Well, here’s a twist to the old music-creation formula: It’s now possible for a track to go from recording, into production, on through distribution and into the ears of a fan using nothing but mobile apps. Artists in particular, are already embracing the iPad as a new musical creation tool.
In fact, at this point, some are outright predicting that apps will be the future of music – portable studios making portable music packages for portable users.
But then, the traditional music distribution companies are among the slowest to embrace new technologies. Their antipathy towards digital distribution is, at the least, putting a damper on the rush to go mobile.
Apps In Music On The Precipice Of 2014
In terms of mainstream artists, backed by the big music distribution companies, only a handful has directly released apps with their music. Bjork did it first with Biophillia in 2011, and more recently Jay-Z and Lady Gaga have released apps that distribute their latest albums.
Results have been mixed, but it represents an interesting opportunity: Interactive albums that allow bands and artists to create a sensory space that accompanies or enhances their music.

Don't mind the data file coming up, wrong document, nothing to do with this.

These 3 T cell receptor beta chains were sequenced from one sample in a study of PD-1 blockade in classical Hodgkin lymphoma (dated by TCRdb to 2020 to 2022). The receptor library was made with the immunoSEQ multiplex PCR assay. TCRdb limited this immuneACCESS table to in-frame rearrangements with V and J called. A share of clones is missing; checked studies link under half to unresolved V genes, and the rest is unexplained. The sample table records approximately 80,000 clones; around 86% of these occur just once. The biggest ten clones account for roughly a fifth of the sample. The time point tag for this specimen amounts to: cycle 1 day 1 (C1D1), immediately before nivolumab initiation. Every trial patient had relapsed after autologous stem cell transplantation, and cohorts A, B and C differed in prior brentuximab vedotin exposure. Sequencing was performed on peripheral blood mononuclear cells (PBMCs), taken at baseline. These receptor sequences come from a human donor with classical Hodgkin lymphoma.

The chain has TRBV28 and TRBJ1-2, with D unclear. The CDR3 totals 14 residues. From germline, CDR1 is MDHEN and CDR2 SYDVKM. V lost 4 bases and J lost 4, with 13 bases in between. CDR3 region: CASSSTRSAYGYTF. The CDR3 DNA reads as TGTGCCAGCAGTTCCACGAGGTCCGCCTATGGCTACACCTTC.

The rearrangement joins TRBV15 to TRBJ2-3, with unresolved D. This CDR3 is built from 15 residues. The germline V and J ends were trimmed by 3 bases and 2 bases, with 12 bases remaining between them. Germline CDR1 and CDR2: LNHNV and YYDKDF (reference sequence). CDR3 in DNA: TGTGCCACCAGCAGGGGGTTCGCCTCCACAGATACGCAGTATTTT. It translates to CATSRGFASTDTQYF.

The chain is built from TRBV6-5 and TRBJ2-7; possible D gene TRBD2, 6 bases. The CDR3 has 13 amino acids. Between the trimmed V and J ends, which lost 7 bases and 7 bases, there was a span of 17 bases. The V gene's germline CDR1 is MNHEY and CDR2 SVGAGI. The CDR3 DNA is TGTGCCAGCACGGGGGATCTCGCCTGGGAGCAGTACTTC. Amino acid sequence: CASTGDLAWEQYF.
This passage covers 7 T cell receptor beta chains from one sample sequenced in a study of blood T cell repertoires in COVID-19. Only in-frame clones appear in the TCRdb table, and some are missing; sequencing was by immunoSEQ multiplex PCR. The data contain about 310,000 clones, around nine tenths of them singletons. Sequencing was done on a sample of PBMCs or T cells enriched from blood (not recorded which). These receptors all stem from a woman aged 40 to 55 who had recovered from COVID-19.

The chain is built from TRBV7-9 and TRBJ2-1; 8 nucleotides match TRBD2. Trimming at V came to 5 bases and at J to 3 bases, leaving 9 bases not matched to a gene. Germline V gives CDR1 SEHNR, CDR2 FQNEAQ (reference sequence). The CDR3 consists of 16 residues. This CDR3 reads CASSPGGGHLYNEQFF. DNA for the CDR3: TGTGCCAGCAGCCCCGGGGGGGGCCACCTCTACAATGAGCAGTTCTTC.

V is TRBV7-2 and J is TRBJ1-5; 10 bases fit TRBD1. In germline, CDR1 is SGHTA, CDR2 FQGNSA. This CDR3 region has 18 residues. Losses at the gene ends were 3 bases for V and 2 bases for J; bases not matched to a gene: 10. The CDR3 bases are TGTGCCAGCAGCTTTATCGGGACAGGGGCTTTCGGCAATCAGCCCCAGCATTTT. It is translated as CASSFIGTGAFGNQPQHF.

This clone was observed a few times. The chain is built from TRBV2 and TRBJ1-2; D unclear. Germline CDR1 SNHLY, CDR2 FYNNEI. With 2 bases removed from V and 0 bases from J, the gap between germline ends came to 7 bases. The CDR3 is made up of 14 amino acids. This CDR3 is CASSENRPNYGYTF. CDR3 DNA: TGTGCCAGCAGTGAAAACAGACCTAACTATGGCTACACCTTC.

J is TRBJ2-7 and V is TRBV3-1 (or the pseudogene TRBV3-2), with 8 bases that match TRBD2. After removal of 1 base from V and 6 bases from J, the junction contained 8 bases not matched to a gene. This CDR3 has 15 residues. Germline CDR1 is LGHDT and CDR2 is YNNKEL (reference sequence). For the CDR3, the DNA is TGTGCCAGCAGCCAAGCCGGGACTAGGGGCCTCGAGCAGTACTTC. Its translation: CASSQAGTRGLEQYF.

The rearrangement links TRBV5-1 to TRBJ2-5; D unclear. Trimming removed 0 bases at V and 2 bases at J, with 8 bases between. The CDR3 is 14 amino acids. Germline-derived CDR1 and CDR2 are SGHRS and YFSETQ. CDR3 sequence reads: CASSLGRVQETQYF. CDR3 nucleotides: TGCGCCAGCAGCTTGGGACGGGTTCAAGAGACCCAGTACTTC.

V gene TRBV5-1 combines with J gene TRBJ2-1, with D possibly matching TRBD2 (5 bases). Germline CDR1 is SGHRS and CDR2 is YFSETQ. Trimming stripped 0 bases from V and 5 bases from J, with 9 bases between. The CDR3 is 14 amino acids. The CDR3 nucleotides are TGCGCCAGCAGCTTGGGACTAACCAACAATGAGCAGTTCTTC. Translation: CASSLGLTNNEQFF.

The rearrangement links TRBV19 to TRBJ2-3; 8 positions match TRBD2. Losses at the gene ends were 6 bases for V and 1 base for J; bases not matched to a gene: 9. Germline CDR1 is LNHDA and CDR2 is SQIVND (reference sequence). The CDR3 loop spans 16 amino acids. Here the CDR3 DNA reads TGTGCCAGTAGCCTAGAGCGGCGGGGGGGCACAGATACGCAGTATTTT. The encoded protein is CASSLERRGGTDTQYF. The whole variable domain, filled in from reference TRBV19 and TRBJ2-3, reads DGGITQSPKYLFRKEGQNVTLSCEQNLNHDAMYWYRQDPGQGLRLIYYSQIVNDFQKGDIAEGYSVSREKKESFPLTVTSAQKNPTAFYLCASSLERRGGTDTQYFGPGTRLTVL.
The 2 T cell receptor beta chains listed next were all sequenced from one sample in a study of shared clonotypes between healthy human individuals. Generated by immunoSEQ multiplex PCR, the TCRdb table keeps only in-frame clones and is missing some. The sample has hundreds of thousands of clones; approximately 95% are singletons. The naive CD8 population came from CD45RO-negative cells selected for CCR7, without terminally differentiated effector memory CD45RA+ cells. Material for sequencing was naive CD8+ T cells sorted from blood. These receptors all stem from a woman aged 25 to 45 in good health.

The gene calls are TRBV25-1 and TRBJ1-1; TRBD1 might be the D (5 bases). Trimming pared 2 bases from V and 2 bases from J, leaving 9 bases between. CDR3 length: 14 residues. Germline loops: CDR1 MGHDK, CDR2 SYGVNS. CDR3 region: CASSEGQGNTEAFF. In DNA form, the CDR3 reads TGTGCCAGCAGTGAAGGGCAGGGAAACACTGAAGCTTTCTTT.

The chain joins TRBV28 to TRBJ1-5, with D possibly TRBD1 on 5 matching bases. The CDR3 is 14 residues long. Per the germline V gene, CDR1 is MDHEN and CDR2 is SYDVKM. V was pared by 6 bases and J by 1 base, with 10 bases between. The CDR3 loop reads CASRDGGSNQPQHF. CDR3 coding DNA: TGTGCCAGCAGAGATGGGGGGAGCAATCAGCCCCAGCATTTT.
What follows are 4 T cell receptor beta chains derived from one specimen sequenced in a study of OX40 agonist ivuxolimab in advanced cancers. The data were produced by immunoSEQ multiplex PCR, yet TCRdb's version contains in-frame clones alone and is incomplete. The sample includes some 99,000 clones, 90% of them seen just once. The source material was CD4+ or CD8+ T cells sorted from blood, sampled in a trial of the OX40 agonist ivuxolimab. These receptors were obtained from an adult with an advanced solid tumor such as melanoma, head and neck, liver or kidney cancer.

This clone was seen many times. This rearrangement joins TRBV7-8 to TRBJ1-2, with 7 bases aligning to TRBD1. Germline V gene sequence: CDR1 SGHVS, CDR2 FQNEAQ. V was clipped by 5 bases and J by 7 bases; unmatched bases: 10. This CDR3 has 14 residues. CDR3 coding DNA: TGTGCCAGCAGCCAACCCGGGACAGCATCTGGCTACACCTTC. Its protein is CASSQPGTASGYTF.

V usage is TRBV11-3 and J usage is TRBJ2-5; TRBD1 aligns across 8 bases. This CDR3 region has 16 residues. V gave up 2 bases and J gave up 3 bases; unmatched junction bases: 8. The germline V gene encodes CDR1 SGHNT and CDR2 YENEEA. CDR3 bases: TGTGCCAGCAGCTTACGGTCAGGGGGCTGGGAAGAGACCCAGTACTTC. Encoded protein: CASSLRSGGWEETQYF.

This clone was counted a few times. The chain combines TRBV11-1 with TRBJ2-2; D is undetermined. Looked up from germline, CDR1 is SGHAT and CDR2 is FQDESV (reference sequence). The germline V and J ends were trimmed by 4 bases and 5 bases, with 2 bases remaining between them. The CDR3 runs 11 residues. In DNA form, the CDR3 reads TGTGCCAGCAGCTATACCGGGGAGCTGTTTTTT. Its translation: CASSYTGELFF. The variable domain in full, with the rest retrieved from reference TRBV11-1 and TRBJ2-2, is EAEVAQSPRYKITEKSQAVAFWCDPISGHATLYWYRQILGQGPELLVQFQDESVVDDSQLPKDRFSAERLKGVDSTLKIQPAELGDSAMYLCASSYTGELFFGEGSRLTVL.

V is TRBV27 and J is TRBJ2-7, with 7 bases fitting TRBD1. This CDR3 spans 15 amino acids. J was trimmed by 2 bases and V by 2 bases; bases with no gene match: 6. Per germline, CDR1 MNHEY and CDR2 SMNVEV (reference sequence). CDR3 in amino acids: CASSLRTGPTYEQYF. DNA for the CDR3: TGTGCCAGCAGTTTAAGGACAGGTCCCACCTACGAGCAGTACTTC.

Whether consumers will be convinced to purchase albums this way, rather than through iTunes or Amazon is a big question that remains to be answered.
Apps Are Changing The Playing Field
The other major revolution being brought about by mobile is streaming radio. The extent to which they are or aren’t cannibalizing album sales is still unclear, but there’s no disputing that go-anywhere personalized Internet radio is growing in user adoption.
So, for artists that can’t afford their own apps, these mobile stations offer an alternative to traditional music distribution companies and strategies – leveraging streaming radio to put your tracks on people’s players wherever they are.
When combined with similar go-anywhere social media technologies, you could build an effective app-based PR and online music promotion system that goes anywhere you and your fans go.
Well, how about you? How have you been incorporating apps and other mobile technologies into your own musical ventures? Give it a try!